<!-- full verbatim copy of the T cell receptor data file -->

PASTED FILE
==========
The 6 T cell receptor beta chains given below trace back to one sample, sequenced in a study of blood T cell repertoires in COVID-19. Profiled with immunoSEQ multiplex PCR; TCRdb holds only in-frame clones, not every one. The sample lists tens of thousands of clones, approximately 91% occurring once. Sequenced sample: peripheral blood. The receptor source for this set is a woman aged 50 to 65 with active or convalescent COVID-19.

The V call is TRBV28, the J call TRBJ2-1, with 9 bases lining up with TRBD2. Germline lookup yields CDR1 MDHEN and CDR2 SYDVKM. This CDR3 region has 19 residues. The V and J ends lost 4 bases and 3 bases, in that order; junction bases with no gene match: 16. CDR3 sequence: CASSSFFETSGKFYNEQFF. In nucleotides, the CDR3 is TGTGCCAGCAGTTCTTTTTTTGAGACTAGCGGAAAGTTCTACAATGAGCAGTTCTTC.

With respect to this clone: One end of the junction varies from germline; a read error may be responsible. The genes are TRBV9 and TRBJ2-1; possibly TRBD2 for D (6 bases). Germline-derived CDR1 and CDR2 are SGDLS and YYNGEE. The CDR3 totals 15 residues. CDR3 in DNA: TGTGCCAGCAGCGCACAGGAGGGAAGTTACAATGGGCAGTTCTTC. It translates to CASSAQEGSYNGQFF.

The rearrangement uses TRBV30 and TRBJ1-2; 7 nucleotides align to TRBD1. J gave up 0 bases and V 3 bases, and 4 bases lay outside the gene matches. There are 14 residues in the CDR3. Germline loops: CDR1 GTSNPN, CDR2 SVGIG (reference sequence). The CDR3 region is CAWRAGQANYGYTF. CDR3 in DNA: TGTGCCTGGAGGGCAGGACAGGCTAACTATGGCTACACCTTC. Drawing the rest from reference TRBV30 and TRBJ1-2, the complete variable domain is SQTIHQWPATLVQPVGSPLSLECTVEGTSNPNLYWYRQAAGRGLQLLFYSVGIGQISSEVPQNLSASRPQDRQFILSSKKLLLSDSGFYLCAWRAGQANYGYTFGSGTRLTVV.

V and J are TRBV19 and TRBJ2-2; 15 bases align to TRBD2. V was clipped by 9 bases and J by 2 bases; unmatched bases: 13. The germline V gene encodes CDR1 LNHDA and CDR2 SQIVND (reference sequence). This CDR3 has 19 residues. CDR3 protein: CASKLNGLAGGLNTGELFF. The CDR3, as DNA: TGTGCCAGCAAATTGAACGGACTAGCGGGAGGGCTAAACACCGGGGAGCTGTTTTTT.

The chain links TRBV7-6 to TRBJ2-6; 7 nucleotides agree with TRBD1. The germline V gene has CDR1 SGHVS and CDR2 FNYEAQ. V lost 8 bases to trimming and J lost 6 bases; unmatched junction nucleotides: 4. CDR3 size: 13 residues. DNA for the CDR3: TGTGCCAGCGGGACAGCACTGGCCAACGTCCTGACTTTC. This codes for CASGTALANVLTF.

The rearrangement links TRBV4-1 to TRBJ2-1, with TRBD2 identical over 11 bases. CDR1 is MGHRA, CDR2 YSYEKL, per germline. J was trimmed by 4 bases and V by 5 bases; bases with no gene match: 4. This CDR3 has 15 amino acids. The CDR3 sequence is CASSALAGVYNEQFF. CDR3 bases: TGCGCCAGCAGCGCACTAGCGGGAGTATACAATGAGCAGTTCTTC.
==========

The 6 T cell receptor beta chains given below trace back to one sample, sequenced in a study of blood T cell repertoires in COVID-19. Profiled with immunoSEQ multiplex PCR; TCRdb holds only in-frame clones, not every one. The sample lists tens of thousands of clones, approximately 91% occurring once. Sequenced sample: peripheral blood. The receptor source for this set is a woman aged 50 to 65 with active or convalescent COVID-19.

The V call is TRBV28, the J call TRBJ2-1, with 9 bases lining up with TRBD2. Germline lookup yields CDR1 MDHEN and CDR2 SYDVKM. This CDR3 region has 19 residues. The V and J ends lost 4 bases and 3 bases, in that order; junction bases with no gene match: 16. CDR3 sequence: CASSSFFETSGKFYNEQFF. In nucleotides, the CDR3 is TGTGCCAGCAGTTCTTTTTTTGAGACTAGCGGAAAGTTCTACAATGAGCAGTTCTTC.

With respect to this clone: One end of the junction varies from germline; a read error may be responsible. The genes are TRBV9 and TRBJ2-1; possibly TRBD2 for D (6 bases). Germline-derived CDR1 and CDR2 are SGDLS and YYNGEE. The CDR3 totals 15 residues. CDR3 in DNA: TGTGCCAGCAGCGCACAGGAGGGAAGTTACAATGGGCAGTTCTTC. It translates to CASSAQEGSYNGQFF.

The rearrangement uses TRBV30 and TRBJ1-2; 7 nucleotides align to TRBD1. J gave up 0 bases and V 3 bases, and 4 bases lay outside the gene matches. There are 14 residues in the CDR3. Germline loops: CDR1 GTSNPN, CDR2 SVGIG (reference sequence). The CDR3 region is CAWRAGQANYGYTF. CDR3 in DNA: TGTGCCTGGAGGGCAGGACAGGCTAACTATGGCTACACCTTC. Drawing the rest from reference TRBV30 and TRBJ1-2, the complete variable domain is SQTIHQWPATLVQPVGSPLSLECTVEGTSNPNLYWYRQAAGRGLQLLFYSVGIGQISSEVPQNLSASRPQDRQFILSSKKLLLSDSGFYLCAWRAGQANYGYTFGSGTRLTVV.

V and J are TRBV19 and TRBJ2-2; 15 bases align to TRBD2. V was clipped by 9 bases and J by 2 bases; unmatched bases: 13. The germline V gene encodes CDR1 LNHDA and CDR2 SQIVND (reference sequence). This CDR3 has 19 residues. CDR3 protein: CASKLNGLAGGLNTGELFF. The CDR3, as DNA: TGTGCCAGCAAATTGAACGGACTAGCGGGAGGGCTAAACACCGGGGAGCTGTTTTTT.

The chain links TRBV7-6 to TRBJ2-6; 7 nucleotides agree with TRBD1. The germline V gene has CDR1 SGHVS and CDR2 FNYEAQ. V lost 8 bases to trimming and J lost 6 bases; unmatched junction nucleotides: 4. CDR3 size: 13 residues. DNA for the CDR3: TGTGCCAGCGGGACAGCACTGGCCAACGTCCTGACTTTC. This codes for CASGTALANVLTF.

The rearrangement links TRBV4-1 to TRBJ2-1, with TRBD2 identical over 11 bases. CDR1 is MGHRA, CDR2 YSYEKL, per germline. J was trimmed by 4 bases and V by 5 bases; bases with no gene match: 4. This CDR3 has 15 amino acids. The CDR3 sequence is CASSALAGVYNEQFF. CDR3 bases: TGCGCCAGCAGCGCACTAGCGGGAGTATACAATGAGCAGTTCTTC.